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Jackie Kennedy (Onassis) had the most classic sense of style and jewelry. Camrose & Kross is an American jeweler who has replicated Jackie's original jewelry pieces in the Jacqueline Kennedy Collection. I loved hearing about the stories behind the jewels and was pleased to hear many of the pieces were adorned with Swarovski crystals.

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Winter Crystal Pendant

The Bouvier family's history in the United States dates to 1815, when Michel Bouvier originally settled in Philadelphia. His son, John Bouvier, increased the fortune on Wall Street, where many Bouviers would leave their mark. Jackie's grandparents both lived at the peak of Bouvier wealth. This suite of jewelry, which Jackie wore for her debutante ball, where she was voted "Deb of the Year," was passed down to her through this great American family.

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Grand Tour Necklace

Unquestionably one of her favorite pieces, Jackie wore this unique seven-petal design necklace set everywhere; set with the finest Swarovski Austrian crystals and deep sea blue enamel. Jackie's mother, Janet Bouvier, had the enhancer added to allow her to clip the brooch to any necklace. She also had the art deco-style chain made to match the brooch.


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Lioness Necklace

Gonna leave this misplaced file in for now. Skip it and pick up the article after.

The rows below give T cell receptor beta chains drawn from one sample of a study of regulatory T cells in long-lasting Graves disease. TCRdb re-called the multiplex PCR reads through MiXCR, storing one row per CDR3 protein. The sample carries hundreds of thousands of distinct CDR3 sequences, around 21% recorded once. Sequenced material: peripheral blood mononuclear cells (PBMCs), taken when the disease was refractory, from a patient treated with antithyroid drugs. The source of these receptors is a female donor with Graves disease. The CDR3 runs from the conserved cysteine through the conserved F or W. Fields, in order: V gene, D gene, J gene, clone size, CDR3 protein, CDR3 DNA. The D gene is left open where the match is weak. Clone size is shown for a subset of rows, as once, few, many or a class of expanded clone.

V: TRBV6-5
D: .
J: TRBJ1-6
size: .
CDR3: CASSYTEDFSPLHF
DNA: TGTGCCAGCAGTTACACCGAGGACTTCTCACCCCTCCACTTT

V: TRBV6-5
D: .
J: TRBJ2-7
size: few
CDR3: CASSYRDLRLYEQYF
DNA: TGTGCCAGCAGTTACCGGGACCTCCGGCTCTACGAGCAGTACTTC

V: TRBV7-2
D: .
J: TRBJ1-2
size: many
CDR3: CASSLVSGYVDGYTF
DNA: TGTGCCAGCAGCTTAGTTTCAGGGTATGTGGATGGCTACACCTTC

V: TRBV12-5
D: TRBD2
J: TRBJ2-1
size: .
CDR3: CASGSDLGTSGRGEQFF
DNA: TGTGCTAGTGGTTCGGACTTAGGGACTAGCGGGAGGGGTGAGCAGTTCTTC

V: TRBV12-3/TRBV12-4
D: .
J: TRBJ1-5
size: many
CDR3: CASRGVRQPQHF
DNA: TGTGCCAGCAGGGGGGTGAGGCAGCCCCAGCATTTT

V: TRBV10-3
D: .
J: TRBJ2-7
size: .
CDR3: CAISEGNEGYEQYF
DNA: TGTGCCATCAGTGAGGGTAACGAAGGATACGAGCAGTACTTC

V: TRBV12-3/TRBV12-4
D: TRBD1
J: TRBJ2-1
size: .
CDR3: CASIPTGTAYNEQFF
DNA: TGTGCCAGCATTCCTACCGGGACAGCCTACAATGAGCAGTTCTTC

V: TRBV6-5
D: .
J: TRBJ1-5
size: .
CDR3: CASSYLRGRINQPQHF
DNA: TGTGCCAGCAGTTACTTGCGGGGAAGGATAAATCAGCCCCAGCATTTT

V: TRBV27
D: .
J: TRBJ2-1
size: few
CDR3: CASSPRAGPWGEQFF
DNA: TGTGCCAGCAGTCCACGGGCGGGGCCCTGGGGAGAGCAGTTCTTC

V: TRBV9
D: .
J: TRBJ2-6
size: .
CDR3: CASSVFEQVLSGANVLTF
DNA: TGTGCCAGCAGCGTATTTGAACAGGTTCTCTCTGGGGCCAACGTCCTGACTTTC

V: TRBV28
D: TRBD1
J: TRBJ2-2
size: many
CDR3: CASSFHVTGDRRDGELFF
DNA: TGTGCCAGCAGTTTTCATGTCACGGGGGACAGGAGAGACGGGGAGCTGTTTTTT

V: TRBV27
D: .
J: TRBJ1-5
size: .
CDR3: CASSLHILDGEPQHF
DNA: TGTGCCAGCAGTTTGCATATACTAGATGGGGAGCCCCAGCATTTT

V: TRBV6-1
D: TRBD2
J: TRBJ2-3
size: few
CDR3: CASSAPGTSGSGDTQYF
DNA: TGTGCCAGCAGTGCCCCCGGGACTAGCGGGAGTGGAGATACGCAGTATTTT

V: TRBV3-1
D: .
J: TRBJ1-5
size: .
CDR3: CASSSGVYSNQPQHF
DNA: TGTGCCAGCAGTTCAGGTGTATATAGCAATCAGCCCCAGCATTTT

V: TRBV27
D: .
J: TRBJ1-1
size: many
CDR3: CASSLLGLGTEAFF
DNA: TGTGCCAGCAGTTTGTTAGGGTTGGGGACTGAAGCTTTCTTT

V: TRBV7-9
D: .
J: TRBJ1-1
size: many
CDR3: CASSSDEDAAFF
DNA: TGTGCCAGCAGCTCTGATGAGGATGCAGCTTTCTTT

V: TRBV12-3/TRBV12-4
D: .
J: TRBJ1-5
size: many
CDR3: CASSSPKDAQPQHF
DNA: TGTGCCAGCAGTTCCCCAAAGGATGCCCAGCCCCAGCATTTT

Aristotle Onassis, who enjoyed giving Jackie Greek-style jewelry, presented his wife with this necklace in 1969. The necklace was placed on Jackie's breakfast tray one morning while the couple was sailing aboard Onassis's world-famous yacht, the Christina. Hmmm, better than oatmeal. Jewels, the breakfast of champions!

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Charm Bracelet

Like many teenagers, Jackie began a charm bracelet with some of her favorite charms. There is a  large round charm with the figure of Hercules on one side and the Latin words Non Sumptus Labora Est on the other. Apparently, when JFK once remarked to company on how hard Jackie had been working on his campaign, she replied with this Latin saying which means "labor is no cost." He later gave her the charm as thanks for her efforts, adding the tongue-in-cheek Hercules.

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Floating Pearls

Another favorite set of Jackie O's, this floating pearl bracelet looks as fashionable today as it did back in the 1960s.

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Triple Strand Pearls

Jackie wore triple-strand pearl sets frequently. You could slap this on and wear it tonight!

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Turquoise Necklace

In 1962, Jackie set off for India with her sister on an "unofficial" state visit where she wore this necklace/bracelet howlite stone set while greeted by throngs of citizens everywhere she went.

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The turquoise necklace is peeking out here as she's riding an elephant in India. True elegance!

Use Jackie, Julia, and  Mamie's fashionable trends as inspiration and take advantage of our 25% off eProjects sale. Infuse the First Ladies' sense of elegant style into your beading and jewelry-making projects today!

The best is yet to bead!